Dr Mogere lists the trickle-down effect of the expansion. He is wary of what inaction will do to the regional economy.
“If Mombasa Port does not expand, it becomes a feeder port. That means other ports will receive the large ships and it can only get cargo from them. The double handling will be very expensive,” he said. The cost of maintaining containers stuck at sea due to slow processing will also be eliminated. Right across the port, on 3,000 acres of land, the Dongo Kundu Special Economic Zone is taking shape.
Two berths and a free trade area will serve people on the SEZ. Meshack Kimeu, the CEO of the Special Economic Zones Authority (SEZA) says the programme is “strategically designed to improve Kenya’s competitiveness as an investment destination.
Dr Kimeu also says the SEZ will facilitate forward and backward interlinkages at the port, and will be “an eco-friendly, modern economic zone”.
Overall, some 1,713 residents of the area were affected by the regeneration of the port area. They are awaiting compensation from the National Land Commission .
Kiyonori Matsuhsima, JICA Project Advisor, says that once the Dongo Kundu SEZ, which will have major manufacturing, logistic, tourism and services hubs, is complete, more than 100,000 direct jobs will be created.
Over Sh200 billion is also expected to be pumped in direct investment into the Mombasa ecosystem. At the port, where over 10 million paving blocks were laid as the phase 2 of the reclamation and port expansion was done, over 3, 000 people were employed.
The SEZ will have its own power and water supply, port access roads among other amenities.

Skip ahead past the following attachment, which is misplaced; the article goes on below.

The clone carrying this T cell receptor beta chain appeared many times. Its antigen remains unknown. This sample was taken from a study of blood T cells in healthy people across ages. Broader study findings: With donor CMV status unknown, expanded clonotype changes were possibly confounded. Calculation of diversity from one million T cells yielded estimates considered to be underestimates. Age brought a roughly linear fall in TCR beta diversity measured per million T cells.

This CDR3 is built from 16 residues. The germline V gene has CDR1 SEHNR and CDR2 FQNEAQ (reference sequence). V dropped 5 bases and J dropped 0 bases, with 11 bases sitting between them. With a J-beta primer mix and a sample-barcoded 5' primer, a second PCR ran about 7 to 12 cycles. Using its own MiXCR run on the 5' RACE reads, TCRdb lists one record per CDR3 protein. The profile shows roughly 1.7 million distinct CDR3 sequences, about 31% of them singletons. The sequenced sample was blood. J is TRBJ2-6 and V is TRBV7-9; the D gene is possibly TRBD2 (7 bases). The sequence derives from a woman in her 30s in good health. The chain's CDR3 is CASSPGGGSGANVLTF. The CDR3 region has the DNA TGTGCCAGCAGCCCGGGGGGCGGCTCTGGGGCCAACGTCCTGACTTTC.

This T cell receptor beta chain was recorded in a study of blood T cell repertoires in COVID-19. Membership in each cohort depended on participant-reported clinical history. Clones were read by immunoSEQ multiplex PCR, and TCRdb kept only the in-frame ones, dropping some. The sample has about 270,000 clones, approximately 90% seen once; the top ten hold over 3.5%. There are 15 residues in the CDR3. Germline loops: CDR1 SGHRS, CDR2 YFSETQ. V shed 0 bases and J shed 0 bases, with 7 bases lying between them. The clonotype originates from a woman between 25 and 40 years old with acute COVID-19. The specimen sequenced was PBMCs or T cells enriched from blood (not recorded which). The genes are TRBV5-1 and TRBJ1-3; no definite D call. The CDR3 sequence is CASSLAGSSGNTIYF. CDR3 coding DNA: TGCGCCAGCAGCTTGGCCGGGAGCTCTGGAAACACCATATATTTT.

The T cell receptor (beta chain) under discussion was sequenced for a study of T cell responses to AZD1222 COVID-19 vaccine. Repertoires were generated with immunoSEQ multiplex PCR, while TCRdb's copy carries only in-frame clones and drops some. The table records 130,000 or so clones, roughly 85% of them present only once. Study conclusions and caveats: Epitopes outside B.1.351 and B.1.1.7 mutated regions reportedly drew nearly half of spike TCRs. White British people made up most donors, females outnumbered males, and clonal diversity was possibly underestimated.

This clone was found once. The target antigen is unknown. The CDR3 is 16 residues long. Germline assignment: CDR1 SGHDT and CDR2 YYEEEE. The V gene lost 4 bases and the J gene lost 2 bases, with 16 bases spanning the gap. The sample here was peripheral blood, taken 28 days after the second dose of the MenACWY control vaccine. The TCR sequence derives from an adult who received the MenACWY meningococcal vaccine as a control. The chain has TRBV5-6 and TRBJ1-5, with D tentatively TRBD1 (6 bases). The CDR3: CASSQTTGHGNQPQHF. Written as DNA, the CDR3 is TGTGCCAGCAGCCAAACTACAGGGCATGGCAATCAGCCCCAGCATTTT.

All these as Japan and Kenya collaborate in the quest to discover a free and open Indo-Pacific trade route, with the Port of Mombasa as a major trading hub along the East African coast.
Dr Mogere says that once the Gate Bridge is complete, it will connect Mombasa to the South Coast, offering a more viable exit to the city than the ferries at Likoni. Towards the North is the Nyali bridge, the only permanent evacuation route out of Mombasa. An expressway is expected to come up to complement this road.
Caroline Nzioka, the Program Officer Transport Sector at JICA, says local contractors ought to come together and form consortiums that can enable them bid for equally large contract projects.
“The construction industry has become more vibrant in the recent past due to a major shift in strengthening our infrastructure. As a result, since there were no major infrastructure projects to learn from or construct, there was a challenge in organizational, political and financial arrangements in the local industry,” she says.
“In addition, performance guarantee becomes a major deterrent as well. Formation of consortiums, or joint ventures, among locals could give them an upper hand.”
Eustace Mutea, from Uniconsult Engineering Consultants, says that locals have been big beneficiaries of the construction works, with all the unskilled labourers sought from the neighbourhood where the construction is cutting through.
“For semi-skilled labour, the first priority is still given to the locals. We only get people from elsewhere if we cannot get locals capable of executing the tasks,” he says.